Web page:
So, I came to the conclusion in the previous post that otoshi is a dropping forward motion that happens right on the footfall, and that guruma is a turning and rising motion that happens an instant after the footfall. So, timing plays a role - otoshi is on-time and guruma is late (wrt the footfall).
The idea is that on or around the footfall, you do something to uke (or something happens to uke if you want to say it that way). You are pushing or pulling him - applying a force. This suggests that there is a proper and improper direction to put force onto uke. This direction thing plays into the otoshi-guruma concept.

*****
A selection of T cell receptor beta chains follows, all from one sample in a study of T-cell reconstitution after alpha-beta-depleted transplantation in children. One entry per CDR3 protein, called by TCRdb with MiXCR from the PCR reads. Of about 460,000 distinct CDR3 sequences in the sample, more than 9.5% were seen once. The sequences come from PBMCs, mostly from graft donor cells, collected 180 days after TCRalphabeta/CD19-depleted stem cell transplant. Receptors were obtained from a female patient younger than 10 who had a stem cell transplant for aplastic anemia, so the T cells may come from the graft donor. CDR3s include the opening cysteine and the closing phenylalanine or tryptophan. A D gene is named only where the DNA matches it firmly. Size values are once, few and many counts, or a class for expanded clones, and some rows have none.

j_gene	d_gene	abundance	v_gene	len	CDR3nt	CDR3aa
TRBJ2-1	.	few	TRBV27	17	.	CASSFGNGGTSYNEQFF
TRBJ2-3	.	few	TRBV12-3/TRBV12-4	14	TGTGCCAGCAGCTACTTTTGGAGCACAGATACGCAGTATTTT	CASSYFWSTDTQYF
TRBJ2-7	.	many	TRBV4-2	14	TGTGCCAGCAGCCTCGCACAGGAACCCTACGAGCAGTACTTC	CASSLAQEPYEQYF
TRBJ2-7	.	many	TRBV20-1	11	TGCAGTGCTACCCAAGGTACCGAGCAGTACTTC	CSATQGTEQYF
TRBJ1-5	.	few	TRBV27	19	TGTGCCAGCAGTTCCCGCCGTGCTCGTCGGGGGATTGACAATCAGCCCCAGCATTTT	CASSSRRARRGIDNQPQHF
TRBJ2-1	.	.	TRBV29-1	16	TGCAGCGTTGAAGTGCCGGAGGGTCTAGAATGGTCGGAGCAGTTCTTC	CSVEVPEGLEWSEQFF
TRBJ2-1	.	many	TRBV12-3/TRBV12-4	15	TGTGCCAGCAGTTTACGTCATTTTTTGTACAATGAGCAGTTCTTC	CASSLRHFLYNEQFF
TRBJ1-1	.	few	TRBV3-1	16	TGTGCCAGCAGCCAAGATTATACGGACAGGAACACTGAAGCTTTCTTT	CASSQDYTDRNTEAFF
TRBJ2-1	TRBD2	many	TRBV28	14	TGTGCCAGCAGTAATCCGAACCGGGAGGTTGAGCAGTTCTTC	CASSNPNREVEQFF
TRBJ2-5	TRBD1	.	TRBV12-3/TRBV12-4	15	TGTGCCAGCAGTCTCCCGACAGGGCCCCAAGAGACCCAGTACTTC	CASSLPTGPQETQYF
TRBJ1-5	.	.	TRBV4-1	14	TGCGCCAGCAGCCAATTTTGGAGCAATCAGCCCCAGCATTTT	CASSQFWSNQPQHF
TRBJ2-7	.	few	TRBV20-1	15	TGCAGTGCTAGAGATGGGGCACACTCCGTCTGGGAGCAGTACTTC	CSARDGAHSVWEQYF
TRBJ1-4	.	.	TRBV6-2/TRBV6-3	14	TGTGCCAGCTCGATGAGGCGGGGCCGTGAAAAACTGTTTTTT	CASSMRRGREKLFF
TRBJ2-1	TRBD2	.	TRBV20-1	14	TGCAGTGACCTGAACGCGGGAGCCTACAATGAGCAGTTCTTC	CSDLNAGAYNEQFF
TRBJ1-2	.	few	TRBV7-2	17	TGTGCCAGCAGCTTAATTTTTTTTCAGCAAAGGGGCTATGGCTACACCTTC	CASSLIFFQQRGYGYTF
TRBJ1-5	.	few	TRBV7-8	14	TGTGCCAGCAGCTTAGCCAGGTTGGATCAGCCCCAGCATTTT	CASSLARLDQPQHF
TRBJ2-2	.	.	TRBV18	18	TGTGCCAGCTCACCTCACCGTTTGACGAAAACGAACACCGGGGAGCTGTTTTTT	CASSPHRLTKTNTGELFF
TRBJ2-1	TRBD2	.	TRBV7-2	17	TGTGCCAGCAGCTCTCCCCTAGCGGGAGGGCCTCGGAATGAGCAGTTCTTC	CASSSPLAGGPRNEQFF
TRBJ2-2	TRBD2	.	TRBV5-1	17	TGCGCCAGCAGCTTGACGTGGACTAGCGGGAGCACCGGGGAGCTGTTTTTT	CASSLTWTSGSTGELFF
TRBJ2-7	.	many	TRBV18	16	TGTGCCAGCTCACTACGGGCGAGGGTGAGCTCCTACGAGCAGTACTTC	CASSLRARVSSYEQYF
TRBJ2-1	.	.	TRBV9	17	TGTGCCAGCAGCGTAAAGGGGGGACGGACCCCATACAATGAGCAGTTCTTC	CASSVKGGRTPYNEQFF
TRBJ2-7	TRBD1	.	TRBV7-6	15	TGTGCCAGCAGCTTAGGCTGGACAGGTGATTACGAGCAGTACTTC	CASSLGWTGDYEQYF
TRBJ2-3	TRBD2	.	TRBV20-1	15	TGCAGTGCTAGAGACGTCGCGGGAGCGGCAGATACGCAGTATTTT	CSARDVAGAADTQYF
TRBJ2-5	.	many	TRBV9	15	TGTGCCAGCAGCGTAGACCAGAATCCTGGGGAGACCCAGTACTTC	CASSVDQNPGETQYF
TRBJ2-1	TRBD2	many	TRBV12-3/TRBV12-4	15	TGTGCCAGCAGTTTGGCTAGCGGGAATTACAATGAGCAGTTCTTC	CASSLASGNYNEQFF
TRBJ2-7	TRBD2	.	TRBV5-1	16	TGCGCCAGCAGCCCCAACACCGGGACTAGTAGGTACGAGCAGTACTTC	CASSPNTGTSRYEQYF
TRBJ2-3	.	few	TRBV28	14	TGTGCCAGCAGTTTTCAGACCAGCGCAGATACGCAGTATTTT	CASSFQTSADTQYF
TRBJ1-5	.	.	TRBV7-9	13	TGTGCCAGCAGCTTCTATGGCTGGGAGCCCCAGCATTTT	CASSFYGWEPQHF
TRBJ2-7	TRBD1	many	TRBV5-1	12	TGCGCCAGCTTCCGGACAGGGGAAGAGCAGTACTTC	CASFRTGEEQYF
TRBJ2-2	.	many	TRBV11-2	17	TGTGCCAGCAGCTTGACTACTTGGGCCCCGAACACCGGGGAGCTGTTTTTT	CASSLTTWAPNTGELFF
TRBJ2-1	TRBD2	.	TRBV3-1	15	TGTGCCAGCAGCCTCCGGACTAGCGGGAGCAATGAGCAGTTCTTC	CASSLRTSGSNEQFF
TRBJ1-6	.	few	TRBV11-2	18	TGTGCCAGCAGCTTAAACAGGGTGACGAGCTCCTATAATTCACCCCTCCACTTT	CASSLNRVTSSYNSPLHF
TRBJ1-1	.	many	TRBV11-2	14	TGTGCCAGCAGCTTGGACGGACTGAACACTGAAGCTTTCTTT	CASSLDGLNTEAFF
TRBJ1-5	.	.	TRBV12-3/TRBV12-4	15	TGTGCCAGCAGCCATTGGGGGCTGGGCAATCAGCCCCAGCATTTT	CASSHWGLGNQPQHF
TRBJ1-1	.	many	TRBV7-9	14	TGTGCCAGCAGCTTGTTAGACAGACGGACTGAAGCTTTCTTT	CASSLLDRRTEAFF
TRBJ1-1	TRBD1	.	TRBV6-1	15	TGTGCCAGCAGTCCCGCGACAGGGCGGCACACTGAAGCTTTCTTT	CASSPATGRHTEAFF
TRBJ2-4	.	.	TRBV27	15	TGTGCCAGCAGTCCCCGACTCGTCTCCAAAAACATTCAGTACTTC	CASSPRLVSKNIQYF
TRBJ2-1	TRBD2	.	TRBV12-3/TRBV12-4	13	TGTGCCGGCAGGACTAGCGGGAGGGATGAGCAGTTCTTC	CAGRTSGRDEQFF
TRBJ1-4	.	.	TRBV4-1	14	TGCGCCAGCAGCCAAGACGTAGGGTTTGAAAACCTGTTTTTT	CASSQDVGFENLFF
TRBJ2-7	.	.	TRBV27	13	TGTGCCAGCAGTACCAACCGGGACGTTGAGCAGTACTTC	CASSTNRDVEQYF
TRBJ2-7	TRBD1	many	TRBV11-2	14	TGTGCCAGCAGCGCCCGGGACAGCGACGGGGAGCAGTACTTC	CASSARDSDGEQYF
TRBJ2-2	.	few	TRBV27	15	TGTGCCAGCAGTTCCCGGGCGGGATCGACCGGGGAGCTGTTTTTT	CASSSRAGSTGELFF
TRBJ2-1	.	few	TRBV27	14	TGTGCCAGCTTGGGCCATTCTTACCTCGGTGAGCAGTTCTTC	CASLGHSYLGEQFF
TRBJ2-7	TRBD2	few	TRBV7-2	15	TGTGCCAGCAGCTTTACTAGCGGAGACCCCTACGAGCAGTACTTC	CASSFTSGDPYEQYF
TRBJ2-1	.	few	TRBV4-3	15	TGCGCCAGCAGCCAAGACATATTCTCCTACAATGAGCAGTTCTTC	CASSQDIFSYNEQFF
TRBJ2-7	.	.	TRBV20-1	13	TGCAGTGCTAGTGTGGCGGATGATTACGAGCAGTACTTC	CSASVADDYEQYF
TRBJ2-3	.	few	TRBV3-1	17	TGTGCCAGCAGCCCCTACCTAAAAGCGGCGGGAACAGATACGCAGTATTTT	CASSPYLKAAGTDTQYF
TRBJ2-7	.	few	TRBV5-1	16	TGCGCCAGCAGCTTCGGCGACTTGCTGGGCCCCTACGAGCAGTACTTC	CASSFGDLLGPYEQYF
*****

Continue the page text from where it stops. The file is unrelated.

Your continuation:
- otoshi happens on the footfall as you put force onto uke in line with (or parallel to) his feet.
- guruma happens slightly later as you put force onto uke perpendicular to the line of his feet.
This is not absolute. It is possible to otoshi uke perpendicular or guruma him parallel to his feet, but for the most part and in a general sense, this rule holds - otoshi is related to the parallel offbalance line and guruma is related to the perpendicular line.
Patrick Parker, is a Christian, husband, father, judo and aikido teacher, Program Director for a Cardiac Rehab, and a Ph.D. Contact: firstname.lastname@example.org or phone 601.248.7282